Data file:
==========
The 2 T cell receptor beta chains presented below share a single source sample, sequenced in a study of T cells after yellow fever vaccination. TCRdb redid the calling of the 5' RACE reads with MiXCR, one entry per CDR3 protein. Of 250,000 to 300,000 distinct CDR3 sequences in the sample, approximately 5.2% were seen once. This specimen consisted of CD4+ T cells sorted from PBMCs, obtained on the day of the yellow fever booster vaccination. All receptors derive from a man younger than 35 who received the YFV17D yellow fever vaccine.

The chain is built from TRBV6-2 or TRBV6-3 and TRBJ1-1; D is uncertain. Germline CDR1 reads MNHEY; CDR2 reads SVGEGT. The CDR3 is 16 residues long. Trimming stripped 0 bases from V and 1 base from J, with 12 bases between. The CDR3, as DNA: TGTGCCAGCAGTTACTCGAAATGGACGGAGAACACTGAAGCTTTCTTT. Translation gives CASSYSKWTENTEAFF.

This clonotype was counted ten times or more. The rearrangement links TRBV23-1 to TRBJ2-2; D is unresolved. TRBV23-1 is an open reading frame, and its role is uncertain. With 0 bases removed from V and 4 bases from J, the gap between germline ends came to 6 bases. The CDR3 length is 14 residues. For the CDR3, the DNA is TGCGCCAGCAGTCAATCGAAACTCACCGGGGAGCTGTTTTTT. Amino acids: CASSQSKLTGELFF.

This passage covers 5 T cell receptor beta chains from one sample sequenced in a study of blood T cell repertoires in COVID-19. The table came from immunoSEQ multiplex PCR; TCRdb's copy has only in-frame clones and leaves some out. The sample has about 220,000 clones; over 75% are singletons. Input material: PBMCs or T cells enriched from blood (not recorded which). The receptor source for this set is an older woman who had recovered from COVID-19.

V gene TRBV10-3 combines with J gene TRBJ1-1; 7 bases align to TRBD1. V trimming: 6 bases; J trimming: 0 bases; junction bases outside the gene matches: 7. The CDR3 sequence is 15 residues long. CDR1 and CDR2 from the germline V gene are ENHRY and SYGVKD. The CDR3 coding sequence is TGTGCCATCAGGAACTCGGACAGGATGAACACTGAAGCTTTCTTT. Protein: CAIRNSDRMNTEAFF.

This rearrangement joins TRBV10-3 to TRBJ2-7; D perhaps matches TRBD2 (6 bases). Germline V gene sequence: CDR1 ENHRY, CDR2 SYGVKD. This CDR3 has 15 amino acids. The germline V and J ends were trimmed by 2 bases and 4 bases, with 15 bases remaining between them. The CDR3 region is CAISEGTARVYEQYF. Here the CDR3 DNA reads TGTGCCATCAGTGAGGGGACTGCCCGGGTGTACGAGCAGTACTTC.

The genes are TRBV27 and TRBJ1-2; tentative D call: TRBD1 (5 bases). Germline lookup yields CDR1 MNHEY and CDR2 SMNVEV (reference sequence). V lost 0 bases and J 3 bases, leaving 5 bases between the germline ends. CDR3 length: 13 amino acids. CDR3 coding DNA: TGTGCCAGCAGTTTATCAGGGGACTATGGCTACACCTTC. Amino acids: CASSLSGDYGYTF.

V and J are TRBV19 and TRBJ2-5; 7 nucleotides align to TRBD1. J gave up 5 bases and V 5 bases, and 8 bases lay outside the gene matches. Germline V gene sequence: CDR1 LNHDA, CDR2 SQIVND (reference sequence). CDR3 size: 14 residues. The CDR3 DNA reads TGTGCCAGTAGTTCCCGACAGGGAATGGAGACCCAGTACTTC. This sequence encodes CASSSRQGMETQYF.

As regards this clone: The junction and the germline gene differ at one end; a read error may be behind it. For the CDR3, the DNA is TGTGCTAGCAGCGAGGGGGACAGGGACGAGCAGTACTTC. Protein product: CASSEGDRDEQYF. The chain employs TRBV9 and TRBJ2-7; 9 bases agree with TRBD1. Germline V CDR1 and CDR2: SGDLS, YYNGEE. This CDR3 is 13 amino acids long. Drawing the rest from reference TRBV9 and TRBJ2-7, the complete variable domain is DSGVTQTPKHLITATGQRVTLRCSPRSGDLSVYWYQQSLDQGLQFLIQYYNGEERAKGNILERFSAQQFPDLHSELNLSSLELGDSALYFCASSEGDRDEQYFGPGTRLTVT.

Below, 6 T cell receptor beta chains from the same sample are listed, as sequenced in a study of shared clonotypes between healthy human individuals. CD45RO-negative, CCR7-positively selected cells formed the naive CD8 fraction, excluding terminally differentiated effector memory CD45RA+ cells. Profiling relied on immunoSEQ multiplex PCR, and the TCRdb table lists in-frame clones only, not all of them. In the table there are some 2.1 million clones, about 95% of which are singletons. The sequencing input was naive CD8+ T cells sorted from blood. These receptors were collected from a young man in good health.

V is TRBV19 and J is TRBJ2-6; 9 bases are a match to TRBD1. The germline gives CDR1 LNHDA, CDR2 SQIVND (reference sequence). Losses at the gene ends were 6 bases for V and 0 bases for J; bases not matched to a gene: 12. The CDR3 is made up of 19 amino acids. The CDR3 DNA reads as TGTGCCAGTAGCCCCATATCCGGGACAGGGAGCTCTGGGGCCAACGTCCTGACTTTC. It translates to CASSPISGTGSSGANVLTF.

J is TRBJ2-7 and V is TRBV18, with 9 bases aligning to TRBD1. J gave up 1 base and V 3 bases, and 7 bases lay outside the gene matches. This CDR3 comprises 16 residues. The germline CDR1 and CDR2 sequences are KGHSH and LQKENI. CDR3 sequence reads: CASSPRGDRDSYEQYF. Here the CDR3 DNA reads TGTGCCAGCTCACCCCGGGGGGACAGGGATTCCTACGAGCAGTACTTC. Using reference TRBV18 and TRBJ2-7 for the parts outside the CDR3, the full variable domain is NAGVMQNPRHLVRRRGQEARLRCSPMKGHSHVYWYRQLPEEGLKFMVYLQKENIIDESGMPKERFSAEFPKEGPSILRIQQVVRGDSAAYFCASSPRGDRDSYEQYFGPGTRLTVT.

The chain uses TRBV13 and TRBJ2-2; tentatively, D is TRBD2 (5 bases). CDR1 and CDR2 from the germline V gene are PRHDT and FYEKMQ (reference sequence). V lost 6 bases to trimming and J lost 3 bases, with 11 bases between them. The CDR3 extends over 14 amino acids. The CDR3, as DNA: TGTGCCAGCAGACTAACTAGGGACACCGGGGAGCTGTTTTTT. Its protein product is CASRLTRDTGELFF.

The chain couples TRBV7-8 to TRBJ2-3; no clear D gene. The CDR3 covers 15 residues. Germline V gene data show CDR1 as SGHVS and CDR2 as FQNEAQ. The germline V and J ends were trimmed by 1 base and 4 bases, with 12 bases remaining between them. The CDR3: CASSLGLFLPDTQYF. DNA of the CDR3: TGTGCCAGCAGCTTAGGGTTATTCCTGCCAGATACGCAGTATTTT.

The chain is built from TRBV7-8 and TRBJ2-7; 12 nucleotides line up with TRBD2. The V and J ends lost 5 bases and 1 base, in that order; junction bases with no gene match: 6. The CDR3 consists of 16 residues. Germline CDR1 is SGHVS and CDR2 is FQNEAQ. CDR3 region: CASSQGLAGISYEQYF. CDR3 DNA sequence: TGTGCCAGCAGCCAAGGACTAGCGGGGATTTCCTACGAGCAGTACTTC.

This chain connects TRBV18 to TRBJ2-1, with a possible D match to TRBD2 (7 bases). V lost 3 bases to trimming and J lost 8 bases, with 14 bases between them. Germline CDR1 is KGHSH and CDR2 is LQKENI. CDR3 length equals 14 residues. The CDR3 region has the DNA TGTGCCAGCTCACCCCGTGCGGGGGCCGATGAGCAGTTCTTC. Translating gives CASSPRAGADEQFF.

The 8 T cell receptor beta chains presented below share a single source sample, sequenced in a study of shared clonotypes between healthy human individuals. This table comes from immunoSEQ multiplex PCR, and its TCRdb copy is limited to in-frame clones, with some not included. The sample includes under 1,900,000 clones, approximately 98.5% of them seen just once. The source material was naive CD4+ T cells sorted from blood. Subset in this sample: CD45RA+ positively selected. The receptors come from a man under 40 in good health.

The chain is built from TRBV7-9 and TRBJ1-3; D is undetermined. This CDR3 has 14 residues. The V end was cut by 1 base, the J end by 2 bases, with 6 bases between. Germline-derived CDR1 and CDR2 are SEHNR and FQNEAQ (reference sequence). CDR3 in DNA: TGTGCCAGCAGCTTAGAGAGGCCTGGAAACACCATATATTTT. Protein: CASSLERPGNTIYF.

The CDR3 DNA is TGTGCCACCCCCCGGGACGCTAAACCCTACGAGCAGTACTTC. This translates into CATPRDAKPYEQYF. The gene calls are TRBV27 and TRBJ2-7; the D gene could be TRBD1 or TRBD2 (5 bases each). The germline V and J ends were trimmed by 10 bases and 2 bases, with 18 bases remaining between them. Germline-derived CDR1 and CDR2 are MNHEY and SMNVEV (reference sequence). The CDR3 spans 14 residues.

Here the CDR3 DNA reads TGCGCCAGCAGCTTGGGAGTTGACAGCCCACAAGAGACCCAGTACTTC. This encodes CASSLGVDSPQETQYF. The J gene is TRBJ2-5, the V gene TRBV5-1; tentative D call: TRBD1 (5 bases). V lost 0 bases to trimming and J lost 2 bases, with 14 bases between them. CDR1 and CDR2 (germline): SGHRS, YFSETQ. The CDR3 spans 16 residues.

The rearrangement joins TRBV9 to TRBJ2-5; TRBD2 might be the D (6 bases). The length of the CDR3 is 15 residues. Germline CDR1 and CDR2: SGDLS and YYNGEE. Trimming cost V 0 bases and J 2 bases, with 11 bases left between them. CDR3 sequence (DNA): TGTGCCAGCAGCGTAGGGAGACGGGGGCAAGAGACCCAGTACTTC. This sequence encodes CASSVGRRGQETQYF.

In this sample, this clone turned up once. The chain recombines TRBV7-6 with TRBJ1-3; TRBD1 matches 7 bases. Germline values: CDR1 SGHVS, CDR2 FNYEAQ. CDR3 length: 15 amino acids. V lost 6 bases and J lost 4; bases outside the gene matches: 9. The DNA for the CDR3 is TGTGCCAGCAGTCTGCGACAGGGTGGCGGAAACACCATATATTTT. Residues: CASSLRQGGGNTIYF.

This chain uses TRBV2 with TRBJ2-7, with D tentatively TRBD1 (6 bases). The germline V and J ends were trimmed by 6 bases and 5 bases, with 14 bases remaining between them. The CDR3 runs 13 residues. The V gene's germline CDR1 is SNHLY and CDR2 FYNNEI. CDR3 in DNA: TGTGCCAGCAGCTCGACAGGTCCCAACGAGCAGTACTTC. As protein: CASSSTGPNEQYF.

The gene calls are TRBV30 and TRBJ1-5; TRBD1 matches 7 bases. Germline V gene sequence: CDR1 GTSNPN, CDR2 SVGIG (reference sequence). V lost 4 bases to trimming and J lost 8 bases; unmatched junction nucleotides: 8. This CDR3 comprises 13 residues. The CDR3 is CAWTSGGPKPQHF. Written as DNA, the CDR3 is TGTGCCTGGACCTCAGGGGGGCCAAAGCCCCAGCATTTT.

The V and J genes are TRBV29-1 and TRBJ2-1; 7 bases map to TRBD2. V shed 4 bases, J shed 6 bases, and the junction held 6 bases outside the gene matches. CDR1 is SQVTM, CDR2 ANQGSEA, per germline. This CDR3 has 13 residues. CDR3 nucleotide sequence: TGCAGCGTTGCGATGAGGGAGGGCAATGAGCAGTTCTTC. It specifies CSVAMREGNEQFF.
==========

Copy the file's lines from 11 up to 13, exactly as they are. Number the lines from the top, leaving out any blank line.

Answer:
V is TRBV19 and J is TRBJ2-6; 9 bases are a match to TRBD1. The germline gives CDR1 LNHDA, CDR2 SQIVND (reference sequence). Losses at the gene ends were 6 bases for V and 0 bases for J; bases not matched to a gene: 12. The CDR3 is made up of 19 amino acids. The CDR3 DNA reads as TGTGCCAGTAGCCCCATATCCGGGACAGGGAGCTCTGGGGCCAACGTCCTGACTTTC. It translates to CASSPISGTGSSGANVLTF.

J is TRBJ2-7 and V is TRBV18, with 9 bases aligning to TRBD1. J gave up 1 base and V 3 bases, and 7 bases lay outside the gene matches. This CDR3 comprises 16 residues. The germline CDR1 and CDR2 sequences are KGHSH and LQKENI. CDR3 sequence reads: CASSPRGDRDSYEQYF. Here the CDR3 DNA reads TGTGCCAGCTCACCCCGGGGGGACAGGGATTCCTACGAGCAGTACTTC. Using reference TRBV18 and TRBJ2-7 for the parts outside the CDR3, the full variable domain is NAGVMQNPRHLVRRRGQEARLRCSPMKGHSHVYWYRQLPEEGLKFMVYLQKENIIDESGMPKERFSAEFPKEGPSILRIQQVVRGDSAAYFCASSPRGDRDSYEQYFGPGTRLTVT.

The chain uses TRBV13 and TRBJ2-2; tentatively, D is TRBD2 (5 bases). CDR1 and CDR2 from the germline V gene are PRHDT and FYEKMQ (reference sequence). V lost 6 bases to trimming and J lost 3 bases, with 11 bases between them. The CDR3 extends over 14 amino acids. The CDR3, as DNA: TGTGCCAGCAGACTAACTAGGGACACCGGGGAGCTGTTTTTT. Its protein product is CASRLTRDTGELFF.